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Many school students were there, wearing their school uniforms, some of them being actually on duty with some interesting homework : questioning tourists, like us, in English (that’s right – a perfect opportunity for them to get in contact with new people and exercise their English skills), about our favorite actors, why are we here and what do we like the most in our journey to Japan.

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The God of Love was worshiped here and many people were around the site until it was almost impossible to walk further.

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The gardens behind the temple are beautiful and they maintain the same mood for meditation and peace. I will surely come back, but at a different time, when it will be less visited by tourists. It is a place of inner search and you need the silence to clear your mind.

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On our way out we contemplated once more, the greatness and the spirit strength of the builders. This is one of the most important sites to visit and we were glad, after so may dreams and planning, we were there to see it with our own eyes.

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We said “farewell” to this marvel of human endeavor and took our leave, starting to walk our way back, through the narrow alleys of Gion. Only this time, it felt we were going along the wave of people, not against it. Evening was about to come.

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We were starving after so many hours of walking and we planned to eat in a small restaurant we have noticed on our way to the temple.

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The place was a family restaurant, not bigger than a room in a house, which can accommodate 4-5 tables. We wanted to taste the real okonomiyaki, served on a hot metal plate built-in our table, right in the center. It was based on a house recipe with at least one secret ingredient in the sauce. After such a long and full day, this diner was like a bliss.

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But the day was far from over. The restaurant was somewhere inside Gion’s street & alley network so we still had a long way to go. But this part of Kyoto, during the evening, is simply stunningly beautiful.Gion By Night13

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Already out in the main boulevard, we kept walking, exploring the small shops, enjoying the local atmosphere. The night was near and the traffic was already diminished. A real pleasure to roam the street in the late evening breeze.

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This is a micro-universe in itself; you need more time to explore and learn its secrets. You need to stay longer, experience different things, taste different foods and desserts.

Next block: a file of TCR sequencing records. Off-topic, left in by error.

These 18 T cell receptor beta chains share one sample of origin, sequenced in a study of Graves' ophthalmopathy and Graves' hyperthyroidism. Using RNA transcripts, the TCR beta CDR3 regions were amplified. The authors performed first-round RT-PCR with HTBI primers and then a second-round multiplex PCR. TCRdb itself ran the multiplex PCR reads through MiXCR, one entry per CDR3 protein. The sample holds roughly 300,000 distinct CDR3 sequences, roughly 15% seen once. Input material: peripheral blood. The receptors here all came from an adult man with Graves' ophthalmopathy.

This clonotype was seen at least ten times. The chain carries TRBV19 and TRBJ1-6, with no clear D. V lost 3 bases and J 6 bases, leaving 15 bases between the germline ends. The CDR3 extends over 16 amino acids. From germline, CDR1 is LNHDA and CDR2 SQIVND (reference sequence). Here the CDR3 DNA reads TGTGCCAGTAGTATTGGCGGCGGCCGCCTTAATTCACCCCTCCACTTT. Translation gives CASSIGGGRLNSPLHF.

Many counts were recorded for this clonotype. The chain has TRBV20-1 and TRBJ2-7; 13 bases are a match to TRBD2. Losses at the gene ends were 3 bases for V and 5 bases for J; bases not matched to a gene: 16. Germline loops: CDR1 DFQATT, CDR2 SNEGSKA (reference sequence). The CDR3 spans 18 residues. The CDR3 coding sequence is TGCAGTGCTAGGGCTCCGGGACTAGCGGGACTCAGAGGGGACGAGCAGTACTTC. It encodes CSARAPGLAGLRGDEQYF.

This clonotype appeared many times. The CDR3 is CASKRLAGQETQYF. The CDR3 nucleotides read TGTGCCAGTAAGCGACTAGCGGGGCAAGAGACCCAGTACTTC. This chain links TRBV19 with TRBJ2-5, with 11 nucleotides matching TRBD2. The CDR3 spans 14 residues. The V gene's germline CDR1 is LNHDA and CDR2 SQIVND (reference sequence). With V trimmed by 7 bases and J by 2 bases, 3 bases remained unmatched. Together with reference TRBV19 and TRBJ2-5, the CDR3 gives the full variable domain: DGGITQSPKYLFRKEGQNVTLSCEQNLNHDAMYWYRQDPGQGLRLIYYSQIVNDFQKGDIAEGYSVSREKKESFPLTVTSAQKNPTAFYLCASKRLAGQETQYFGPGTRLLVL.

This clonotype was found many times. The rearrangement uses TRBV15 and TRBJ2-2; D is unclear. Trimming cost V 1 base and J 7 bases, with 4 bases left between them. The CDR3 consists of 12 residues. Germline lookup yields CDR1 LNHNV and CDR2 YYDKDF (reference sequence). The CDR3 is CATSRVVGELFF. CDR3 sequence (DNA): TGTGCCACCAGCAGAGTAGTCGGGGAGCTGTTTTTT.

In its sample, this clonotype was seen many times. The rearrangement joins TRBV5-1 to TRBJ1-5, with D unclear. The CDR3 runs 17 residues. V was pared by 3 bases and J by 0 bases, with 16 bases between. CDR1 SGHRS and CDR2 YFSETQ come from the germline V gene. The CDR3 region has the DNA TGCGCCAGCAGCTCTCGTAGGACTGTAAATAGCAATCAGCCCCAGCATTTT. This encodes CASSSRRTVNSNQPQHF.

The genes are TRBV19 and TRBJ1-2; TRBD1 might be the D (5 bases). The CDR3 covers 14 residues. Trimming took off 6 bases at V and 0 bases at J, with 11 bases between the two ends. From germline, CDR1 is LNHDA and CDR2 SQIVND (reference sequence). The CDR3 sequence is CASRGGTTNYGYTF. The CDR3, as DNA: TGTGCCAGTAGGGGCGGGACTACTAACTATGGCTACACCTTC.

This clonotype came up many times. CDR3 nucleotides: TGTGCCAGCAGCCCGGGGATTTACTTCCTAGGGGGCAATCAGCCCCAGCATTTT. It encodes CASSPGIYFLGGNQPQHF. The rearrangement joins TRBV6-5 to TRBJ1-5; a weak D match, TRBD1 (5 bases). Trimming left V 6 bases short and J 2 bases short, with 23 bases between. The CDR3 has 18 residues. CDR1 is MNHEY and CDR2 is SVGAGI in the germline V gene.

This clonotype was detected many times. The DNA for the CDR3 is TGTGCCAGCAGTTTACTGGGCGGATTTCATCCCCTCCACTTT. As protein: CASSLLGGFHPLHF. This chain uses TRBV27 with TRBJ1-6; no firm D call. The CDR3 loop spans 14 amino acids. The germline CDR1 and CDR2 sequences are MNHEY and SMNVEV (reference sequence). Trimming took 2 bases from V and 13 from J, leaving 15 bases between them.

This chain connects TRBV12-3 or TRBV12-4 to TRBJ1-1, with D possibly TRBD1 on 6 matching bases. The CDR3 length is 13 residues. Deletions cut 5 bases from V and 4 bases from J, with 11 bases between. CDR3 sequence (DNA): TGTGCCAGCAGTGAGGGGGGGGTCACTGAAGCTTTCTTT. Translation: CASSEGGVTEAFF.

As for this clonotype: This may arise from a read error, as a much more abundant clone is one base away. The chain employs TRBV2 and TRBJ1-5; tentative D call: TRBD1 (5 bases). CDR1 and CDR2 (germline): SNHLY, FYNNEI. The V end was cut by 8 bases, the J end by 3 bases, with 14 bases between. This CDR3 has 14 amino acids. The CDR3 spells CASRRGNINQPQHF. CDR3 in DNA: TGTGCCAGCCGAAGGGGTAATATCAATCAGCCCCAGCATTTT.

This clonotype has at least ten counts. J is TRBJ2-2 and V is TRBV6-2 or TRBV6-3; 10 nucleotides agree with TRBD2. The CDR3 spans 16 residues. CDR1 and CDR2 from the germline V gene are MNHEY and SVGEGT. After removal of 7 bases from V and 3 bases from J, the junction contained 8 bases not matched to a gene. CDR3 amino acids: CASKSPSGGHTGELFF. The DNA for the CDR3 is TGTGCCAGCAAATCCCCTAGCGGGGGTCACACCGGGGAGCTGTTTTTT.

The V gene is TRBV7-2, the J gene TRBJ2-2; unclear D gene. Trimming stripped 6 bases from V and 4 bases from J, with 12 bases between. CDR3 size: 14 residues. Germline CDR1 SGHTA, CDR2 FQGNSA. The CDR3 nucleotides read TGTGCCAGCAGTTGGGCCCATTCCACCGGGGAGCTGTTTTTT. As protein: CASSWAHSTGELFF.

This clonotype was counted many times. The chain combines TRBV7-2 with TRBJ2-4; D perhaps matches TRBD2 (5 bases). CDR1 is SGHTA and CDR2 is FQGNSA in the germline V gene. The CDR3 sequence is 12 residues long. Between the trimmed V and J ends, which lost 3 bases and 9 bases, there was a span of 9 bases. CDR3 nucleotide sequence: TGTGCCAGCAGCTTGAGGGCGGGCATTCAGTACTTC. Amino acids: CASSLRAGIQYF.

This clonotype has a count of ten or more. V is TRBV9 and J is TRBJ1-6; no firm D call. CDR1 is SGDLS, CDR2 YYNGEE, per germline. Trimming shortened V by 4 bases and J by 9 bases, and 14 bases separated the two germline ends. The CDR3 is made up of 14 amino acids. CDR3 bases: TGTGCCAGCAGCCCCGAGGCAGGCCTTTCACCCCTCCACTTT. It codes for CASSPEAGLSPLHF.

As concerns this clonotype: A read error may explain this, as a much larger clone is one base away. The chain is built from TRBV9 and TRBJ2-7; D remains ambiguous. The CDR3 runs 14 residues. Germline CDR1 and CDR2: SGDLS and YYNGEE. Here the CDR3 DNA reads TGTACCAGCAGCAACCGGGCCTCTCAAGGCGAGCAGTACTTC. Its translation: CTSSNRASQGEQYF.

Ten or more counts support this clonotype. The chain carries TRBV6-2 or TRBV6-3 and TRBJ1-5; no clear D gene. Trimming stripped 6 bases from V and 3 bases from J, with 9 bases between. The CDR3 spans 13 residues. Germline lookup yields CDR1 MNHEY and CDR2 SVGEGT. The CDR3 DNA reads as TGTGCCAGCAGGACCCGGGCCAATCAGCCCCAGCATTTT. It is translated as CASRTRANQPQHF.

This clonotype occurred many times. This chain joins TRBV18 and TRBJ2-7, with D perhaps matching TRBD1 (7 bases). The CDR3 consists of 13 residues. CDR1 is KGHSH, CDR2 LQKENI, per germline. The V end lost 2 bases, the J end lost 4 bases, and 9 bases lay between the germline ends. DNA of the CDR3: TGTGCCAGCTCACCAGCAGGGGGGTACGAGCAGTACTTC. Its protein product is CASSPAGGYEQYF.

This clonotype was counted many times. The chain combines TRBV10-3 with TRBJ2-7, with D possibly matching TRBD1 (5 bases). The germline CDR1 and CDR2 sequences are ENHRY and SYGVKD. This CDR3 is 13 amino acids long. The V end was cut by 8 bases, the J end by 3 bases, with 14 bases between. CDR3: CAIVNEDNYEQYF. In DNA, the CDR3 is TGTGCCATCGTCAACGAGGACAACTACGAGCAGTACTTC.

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The world of Green Tea products is just endless, a cult, I might say. The Matcha is a fine green powder made from green tea, which is the base for so many products, like cakes, chocolate and even ice-cream, or Kit-Kat chocolate-covered wafer biscuit bar. I could call this, the Matcha Philosophy.

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The spring evenings were pleasant and the weather was so perfect. Many people felt this way – we still had to fight the crowds, but it wasn’t just like a fight, it was more like “going with the flow” experience. There were not a single trace of human aggressiveness – you still feel comfortable, even if you’re in the middle of it.

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Ponto-cho, famous for its restaurants and geisha meeting, was an area with so many things to see. This alley (Pontocho Dori) is considered the most beautiful in all the city, with small restaurants, some of them forbidden for foreigners.

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This street alone is worth being discovered in every detail. The night bring a totally different flavor to those places, the people are more relaxed, thinking about diner, about having a drink with friends, or co-workers.

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Along the Shirakawa Canal we discovered more interesting bars and restaurants. There were also some night-clubs, but as we already got the idea, some of them were not for foreigners. The street was very well illuminated; it helped a lot for night photography, especially when you have to deal with longer exposure times, using my camera without tripod or image stabilization.

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It was late and Gion Station was our final destination from this amazing part of the city. The train was by far our best choice for transportation. As I might have already said, in a previous story, Japan has the most precise and sophisticated railway transportation network in the world. We were about to get home really soon.

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As always, we ended this super long day with a quick visit to our Family Mart store – a well deserved refill for the evening briefing where the “Cousins” assessed the day, the landmarks, the beautiful places and planned the adventures for the next day.

Photos and text – © Sebastian Boatca 2015 / http://www.sebastianboatca.com